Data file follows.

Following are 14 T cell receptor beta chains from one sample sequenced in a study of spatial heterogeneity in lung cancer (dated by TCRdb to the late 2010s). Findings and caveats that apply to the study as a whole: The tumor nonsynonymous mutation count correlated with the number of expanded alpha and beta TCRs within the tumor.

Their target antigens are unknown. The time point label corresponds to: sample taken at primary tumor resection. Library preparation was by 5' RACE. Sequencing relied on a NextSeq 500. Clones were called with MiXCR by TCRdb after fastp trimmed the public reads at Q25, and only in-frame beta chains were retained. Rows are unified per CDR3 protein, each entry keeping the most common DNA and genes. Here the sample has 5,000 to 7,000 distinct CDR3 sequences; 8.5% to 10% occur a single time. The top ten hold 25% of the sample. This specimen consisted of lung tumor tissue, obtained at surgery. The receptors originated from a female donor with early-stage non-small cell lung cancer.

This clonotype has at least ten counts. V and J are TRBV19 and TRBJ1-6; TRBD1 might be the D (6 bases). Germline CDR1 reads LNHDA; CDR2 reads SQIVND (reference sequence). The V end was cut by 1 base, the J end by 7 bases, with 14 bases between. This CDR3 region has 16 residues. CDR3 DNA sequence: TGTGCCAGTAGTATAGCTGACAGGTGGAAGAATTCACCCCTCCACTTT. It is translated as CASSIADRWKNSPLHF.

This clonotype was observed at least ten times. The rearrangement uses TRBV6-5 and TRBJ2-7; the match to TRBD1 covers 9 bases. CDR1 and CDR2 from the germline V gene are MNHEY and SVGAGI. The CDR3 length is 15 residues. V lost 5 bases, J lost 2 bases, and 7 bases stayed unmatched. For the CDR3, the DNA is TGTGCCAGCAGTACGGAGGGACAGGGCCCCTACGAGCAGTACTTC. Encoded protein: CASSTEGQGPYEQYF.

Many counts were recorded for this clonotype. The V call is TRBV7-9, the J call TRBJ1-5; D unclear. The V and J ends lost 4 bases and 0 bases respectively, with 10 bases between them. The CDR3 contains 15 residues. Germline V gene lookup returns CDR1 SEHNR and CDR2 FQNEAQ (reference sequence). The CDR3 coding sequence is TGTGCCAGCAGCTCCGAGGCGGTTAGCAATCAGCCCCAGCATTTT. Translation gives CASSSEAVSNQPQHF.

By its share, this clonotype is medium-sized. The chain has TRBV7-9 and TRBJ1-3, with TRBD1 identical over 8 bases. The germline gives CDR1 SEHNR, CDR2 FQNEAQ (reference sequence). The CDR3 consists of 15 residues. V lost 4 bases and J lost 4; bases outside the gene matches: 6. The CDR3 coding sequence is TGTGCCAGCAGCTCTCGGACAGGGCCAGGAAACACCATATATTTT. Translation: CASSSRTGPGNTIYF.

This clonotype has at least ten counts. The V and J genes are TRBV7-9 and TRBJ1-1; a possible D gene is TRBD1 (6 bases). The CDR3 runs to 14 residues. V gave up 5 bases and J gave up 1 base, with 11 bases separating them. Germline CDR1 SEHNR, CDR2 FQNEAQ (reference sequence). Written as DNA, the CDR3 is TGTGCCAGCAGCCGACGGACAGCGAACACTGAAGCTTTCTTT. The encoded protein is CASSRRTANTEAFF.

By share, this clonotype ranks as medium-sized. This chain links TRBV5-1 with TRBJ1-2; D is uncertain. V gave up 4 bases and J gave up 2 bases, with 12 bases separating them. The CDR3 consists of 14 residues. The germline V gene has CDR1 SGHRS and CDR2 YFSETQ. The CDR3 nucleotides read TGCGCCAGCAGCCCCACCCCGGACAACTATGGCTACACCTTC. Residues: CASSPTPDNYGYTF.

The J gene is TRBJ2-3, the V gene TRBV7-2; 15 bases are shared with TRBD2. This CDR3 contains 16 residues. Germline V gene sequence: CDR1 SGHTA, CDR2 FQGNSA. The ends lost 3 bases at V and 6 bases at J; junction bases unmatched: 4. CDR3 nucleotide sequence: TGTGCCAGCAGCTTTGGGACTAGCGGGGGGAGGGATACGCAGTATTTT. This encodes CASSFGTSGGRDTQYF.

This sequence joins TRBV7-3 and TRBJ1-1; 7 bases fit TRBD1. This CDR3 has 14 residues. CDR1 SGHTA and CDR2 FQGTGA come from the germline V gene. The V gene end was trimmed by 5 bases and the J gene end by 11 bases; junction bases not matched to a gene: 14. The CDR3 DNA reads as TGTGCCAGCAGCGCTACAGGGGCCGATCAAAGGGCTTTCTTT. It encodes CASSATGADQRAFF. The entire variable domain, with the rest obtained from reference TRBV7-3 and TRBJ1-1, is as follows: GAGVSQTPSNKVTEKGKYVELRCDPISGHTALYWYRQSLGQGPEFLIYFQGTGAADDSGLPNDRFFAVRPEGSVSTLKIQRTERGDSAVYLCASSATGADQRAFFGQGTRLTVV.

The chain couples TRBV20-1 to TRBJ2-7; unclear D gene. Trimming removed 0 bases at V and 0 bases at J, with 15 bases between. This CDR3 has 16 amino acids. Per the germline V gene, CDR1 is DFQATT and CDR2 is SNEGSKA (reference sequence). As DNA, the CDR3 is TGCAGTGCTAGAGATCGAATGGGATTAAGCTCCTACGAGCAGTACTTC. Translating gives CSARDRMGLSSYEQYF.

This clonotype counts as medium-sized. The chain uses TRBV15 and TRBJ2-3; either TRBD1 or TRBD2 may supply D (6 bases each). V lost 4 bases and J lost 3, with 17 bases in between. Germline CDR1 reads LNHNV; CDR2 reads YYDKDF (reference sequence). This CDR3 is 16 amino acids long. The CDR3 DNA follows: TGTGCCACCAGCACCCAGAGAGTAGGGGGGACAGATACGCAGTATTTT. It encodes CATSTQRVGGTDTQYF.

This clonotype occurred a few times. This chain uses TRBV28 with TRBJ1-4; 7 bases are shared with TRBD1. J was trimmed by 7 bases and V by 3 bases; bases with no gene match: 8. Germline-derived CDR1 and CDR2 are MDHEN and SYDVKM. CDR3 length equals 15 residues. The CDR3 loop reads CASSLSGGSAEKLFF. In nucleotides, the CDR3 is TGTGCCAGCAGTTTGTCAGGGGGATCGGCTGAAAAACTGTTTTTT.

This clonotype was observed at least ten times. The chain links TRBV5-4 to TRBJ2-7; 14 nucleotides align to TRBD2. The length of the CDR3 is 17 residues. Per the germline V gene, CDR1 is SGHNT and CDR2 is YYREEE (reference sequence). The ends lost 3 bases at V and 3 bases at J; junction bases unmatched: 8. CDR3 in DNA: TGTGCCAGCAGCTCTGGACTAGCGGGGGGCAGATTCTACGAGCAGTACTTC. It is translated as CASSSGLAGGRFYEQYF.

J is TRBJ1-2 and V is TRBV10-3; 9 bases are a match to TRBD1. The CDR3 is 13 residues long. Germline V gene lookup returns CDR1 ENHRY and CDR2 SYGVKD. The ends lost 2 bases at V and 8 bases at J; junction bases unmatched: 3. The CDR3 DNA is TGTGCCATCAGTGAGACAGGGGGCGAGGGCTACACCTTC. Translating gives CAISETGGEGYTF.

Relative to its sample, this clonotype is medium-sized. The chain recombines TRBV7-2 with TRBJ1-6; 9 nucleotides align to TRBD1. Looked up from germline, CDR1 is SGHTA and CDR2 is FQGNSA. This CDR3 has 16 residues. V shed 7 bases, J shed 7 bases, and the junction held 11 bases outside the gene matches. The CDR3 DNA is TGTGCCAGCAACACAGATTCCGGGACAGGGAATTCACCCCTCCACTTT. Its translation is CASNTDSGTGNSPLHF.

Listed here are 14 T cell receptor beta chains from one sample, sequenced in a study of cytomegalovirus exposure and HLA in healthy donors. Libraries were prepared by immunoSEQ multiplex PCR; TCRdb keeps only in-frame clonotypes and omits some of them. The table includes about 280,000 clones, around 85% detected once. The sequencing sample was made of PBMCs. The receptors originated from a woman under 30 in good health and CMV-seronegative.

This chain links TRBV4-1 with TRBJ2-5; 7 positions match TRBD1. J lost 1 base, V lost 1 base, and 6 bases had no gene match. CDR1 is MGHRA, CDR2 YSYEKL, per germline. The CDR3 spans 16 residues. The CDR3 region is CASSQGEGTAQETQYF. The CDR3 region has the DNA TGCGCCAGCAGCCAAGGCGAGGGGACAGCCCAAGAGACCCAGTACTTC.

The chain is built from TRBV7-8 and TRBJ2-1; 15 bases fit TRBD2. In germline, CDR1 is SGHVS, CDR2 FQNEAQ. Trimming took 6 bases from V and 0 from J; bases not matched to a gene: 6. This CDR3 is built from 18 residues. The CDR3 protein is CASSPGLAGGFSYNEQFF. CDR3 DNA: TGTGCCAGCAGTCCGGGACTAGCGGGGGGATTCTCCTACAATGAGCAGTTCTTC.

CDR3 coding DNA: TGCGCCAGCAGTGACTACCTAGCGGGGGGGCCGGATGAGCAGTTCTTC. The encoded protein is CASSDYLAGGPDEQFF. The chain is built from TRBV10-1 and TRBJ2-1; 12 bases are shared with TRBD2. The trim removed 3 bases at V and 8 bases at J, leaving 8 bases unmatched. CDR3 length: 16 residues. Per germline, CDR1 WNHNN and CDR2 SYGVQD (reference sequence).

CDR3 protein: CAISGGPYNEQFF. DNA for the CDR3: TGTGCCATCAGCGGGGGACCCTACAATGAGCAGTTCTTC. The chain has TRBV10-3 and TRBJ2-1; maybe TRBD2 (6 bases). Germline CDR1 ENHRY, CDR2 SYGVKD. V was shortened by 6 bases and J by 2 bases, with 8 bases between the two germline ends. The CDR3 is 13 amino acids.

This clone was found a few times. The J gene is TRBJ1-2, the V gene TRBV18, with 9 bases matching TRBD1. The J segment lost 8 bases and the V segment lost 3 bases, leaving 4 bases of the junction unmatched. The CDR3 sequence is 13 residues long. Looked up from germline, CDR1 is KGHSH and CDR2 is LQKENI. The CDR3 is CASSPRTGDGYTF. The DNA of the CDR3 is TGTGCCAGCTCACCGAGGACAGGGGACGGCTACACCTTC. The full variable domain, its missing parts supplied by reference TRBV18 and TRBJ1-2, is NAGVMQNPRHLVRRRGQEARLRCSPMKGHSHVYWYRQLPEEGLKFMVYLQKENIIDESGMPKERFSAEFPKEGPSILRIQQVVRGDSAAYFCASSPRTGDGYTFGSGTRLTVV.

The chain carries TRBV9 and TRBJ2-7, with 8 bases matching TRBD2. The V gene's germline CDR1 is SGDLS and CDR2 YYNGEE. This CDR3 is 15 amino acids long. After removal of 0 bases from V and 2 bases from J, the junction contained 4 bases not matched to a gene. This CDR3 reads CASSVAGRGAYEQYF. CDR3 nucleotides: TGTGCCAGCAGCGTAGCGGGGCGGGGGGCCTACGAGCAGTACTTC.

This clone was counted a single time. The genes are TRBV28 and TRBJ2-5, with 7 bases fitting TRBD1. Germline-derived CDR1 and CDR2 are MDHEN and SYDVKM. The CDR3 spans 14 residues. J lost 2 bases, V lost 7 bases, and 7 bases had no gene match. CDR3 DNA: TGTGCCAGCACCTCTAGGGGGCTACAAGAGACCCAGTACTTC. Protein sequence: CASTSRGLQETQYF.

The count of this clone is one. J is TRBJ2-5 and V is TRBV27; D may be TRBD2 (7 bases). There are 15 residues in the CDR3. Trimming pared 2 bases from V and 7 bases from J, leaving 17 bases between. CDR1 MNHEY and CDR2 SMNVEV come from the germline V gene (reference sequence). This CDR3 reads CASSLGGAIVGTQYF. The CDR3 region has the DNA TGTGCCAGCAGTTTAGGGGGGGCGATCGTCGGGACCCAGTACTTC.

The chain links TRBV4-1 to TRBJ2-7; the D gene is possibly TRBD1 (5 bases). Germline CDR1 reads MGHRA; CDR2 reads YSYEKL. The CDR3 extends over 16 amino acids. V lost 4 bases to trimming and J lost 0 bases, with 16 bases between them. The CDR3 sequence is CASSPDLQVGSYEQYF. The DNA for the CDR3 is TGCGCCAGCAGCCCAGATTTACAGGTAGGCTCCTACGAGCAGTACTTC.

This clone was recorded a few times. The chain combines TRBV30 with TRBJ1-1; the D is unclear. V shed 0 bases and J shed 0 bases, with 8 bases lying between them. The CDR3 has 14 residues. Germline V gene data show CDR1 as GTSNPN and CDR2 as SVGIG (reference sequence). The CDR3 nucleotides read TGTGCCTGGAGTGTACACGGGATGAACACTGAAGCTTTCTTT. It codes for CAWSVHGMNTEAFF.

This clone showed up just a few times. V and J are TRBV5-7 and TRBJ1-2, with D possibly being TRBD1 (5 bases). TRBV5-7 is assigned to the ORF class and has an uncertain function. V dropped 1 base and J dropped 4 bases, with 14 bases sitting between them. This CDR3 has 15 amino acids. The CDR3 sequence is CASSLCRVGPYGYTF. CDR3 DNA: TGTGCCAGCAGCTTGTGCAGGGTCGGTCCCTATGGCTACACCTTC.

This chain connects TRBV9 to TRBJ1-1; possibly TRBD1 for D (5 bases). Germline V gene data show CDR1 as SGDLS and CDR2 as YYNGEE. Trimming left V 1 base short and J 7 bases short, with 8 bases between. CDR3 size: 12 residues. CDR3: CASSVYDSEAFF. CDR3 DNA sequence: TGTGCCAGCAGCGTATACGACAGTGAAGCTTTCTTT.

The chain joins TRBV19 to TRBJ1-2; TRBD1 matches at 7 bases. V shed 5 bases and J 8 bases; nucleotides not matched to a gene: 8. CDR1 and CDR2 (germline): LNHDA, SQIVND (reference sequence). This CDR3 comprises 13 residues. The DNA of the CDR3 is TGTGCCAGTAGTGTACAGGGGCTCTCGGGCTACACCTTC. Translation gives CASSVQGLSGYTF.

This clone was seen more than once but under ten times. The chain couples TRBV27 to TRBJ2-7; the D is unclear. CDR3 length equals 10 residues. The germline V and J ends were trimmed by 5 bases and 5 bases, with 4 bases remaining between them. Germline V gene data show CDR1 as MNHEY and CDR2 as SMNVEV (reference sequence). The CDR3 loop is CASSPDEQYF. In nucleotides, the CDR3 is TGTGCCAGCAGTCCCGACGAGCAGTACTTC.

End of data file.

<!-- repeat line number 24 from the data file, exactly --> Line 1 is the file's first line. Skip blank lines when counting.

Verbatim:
This clone was counted a single time. The genes are TRBV28 and TRBJ2-5, with 7 bases fitting TRBD1. Germline-derived CDR1 and CDR2 are MDHEN and SYDVKM. The CDR3 spans 14 residues. J lost 2 bases, V lost 7 bases, and 7 bases had no gene match. CDR3 DNA: TGTGCCAGCACCTCTAGGGGGCTACAAGAGACCCAGTACTTC. Protein sequence: CASTSRGLQETQYF.